I agree with the sentiment that you will need to contact a trademark lawyer no matter what, but from my understanding simply putting the in front of a name does not change its meaning.
Also, I believe that copyrighted content within a website only pertains to what actually appears on the site itself. That is to say that if you registered a different domain name that you hold claim to the information contained within and not the domain name itself.
If the domain name happens to coincide with the name of a corporation, I believe then you may run into problems.
I recently bought a website and will be applying for a trademark, pretty simple. Here's where I'm lost......
The website I wanted was already taken, therefore I put the word "the" in front of the website I purchased and also have already paid money through go daddy for when the original one expires next year I could have the opportunity to use it.
The website owned by someone else has nothing on it and there's no one conducting business with the name. Here's my question, do I trademark my website name using "the" in front of the other words or do I trademark the original idea?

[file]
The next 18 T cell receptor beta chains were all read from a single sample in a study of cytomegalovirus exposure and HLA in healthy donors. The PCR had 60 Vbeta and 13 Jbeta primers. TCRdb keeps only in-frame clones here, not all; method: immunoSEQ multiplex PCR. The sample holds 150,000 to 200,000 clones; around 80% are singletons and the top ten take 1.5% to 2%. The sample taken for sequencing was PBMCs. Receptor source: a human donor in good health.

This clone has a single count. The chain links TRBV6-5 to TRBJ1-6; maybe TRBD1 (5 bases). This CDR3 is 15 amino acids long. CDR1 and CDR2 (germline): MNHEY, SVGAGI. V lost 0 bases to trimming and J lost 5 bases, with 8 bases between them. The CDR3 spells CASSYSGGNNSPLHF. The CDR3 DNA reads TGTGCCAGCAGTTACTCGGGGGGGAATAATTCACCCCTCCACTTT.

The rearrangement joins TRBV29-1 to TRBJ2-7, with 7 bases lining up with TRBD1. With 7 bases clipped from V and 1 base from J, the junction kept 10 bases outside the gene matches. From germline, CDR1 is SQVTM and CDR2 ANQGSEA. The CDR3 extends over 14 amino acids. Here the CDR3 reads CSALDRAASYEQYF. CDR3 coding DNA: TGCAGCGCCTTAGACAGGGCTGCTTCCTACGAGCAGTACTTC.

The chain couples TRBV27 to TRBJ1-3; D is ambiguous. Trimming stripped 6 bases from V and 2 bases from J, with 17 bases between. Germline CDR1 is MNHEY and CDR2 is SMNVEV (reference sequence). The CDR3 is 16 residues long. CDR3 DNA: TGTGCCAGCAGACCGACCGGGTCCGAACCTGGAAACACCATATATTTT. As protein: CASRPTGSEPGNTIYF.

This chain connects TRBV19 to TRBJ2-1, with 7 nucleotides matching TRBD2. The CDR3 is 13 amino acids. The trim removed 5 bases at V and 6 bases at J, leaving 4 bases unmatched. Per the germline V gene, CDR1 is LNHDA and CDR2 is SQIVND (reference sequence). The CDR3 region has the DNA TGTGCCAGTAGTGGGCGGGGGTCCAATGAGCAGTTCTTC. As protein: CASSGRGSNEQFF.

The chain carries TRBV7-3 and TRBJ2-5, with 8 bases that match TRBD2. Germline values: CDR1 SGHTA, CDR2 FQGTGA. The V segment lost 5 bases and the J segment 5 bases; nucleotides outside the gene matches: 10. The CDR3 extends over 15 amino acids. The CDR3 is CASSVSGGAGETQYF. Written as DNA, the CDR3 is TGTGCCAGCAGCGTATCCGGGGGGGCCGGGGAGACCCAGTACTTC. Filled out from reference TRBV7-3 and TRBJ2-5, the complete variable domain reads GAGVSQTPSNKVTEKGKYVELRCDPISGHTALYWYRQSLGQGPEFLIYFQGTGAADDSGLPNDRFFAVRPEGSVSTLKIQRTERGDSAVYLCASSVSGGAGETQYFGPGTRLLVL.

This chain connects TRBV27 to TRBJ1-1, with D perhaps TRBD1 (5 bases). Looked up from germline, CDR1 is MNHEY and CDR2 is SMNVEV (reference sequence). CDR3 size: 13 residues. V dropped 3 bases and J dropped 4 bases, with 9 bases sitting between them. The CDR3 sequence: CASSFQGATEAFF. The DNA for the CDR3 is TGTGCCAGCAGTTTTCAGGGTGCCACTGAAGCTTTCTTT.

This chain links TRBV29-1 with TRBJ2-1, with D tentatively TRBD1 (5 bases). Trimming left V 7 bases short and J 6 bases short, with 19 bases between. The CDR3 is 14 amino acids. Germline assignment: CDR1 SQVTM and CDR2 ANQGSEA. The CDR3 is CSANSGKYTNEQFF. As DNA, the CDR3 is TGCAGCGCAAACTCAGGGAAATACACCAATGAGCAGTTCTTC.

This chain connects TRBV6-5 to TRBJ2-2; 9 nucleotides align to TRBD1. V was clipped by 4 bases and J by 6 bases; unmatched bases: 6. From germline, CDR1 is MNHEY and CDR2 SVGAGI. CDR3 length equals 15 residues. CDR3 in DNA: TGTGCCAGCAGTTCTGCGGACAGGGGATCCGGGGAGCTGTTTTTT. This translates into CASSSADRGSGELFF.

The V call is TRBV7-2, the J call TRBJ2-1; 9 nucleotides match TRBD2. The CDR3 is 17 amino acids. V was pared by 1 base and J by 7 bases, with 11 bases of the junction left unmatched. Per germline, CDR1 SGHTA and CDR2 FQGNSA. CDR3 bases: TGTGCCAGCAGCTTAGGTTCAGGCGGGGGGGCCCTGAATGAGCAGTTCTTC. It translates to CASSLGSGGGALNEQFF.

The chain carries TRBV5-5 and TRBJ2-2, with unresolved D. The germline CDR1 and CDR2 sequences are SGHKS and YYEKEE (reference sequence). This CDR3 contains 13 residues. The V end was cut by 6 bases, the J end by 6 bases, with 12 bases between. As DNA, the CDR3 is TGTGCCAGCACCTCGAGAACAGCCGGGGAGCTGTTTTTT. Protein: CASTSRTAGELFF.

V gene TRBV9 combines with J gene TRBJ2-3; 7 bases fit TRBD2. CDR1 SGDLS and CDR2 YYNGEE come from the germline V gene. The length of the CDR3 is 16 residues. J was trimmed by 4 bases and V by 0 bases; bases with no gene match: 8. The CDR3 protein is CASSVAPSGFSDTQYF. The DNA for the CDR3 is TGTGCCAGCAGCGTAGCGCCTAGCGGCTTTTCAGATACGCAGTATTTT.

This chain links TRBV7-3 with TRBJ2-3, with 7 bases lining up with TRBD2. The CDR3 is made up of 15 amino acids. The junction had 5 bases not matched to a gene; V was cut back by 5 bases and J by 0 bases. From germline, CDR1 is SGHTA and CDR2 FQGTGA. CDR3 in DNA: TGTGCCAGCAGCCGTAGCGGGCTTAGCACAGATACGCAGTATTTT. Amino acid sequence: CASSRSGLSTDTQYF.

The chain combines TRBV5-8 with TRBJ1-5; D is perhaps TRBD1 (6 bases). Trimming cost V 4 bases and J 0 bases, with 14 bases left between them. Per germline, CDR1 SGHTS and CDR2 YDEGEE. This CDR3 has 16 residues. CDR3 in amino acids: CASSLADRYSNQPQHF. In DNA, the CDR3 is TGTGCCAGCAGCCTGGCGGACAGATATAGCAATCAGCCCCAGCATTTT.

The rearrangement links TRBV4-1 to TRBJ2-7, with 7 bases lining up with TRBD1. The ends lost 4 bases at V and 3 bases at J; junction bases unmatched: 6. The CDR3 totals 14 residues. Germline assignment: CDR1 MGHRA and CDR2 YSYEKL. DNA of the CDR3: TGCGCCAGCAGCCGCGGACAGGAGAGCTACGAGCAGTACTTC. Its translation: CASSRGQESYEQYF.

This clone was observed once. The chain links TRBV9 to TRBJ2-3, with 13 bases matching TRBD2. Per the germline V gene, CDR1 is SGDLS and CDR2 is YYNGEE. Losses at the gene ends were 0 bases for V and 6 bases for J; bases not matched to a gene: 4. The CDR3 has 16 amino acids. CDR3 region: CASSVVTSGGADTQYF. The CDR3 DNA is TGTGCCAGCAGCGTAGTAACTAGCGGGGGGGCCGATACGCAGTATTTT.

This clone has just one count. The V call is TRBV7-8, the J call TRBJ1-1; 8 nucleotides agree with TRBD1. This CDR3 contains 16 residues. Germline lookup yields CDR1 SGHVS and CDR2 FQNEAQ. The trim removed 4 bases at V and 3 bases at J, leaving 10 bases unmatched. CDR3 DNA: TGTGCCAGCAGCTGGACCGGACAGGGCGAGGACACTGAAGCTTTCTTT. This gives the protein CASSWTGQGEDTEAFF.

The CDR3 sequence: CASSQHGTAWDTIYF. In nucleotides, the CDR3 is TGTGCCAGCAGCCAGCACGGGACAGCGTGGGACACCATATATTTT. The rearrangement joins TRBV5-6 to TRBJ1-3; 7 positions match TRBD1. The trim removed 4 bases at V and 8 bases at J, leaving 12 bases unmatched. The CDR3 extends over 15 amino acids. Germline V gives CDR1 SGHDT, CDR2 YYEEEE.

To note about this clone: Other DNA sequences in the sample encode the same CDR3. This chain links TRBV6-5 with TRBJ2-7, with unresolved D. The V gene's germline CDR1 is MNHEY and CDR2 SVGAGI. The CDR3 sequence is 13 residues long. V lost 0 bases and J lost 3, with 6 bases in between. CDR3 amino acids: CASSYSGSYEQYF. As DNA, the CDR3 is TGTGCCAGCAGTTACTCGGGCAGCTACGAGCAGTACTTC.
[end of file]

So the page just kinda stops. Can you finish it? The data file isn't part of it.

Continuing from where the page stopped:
Let's say someone owns hotidea.com and it's not in use, nothing is going on with the name. My only option is to purchase "thehotidea.com". Should I go ahead and trademark hotidea.com or thehotidea.com?
This is something you need to contact a trademark attorney about. Here's a couple:
Don't take anyone's word on something unless they are a lawyer. There's just too much misinformation out there.
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From the little I know about trademarks, putting "the" at the beginning of a name does not change the name. Have you looked at your states trademark website? They may have clear rules of what counts and what doesn't.
---I help entrepreneurs to start and run the small businesses they always dreamed of owning so they can fire their bosses and gain the freedom they deserve.
In the United States, trademark rights are obtained through use of the trademark in commerce, i.e. selling a good or providing a service. Simply own a domain (web address) does not in itself create trademark rights. You need to determine whether the domain owner is using the mark offline (or online at a different domain location). If you find no legitimate use in commerce of the mark, then you can file a trademark registration. Also, check the USPTO trademark database to determine if a similar or exact trademark was filed or registered. Whether you file using the "the" then becomes a marketing question. Keep in mind, the manner in which you state the trademark in you application is the basis upon which your registration will be granted and the rights in and to that registered trademark.
--- No company is small enough that it can afford to ignore trademarks. Register your trademark today starting at $149 + Gov't fee.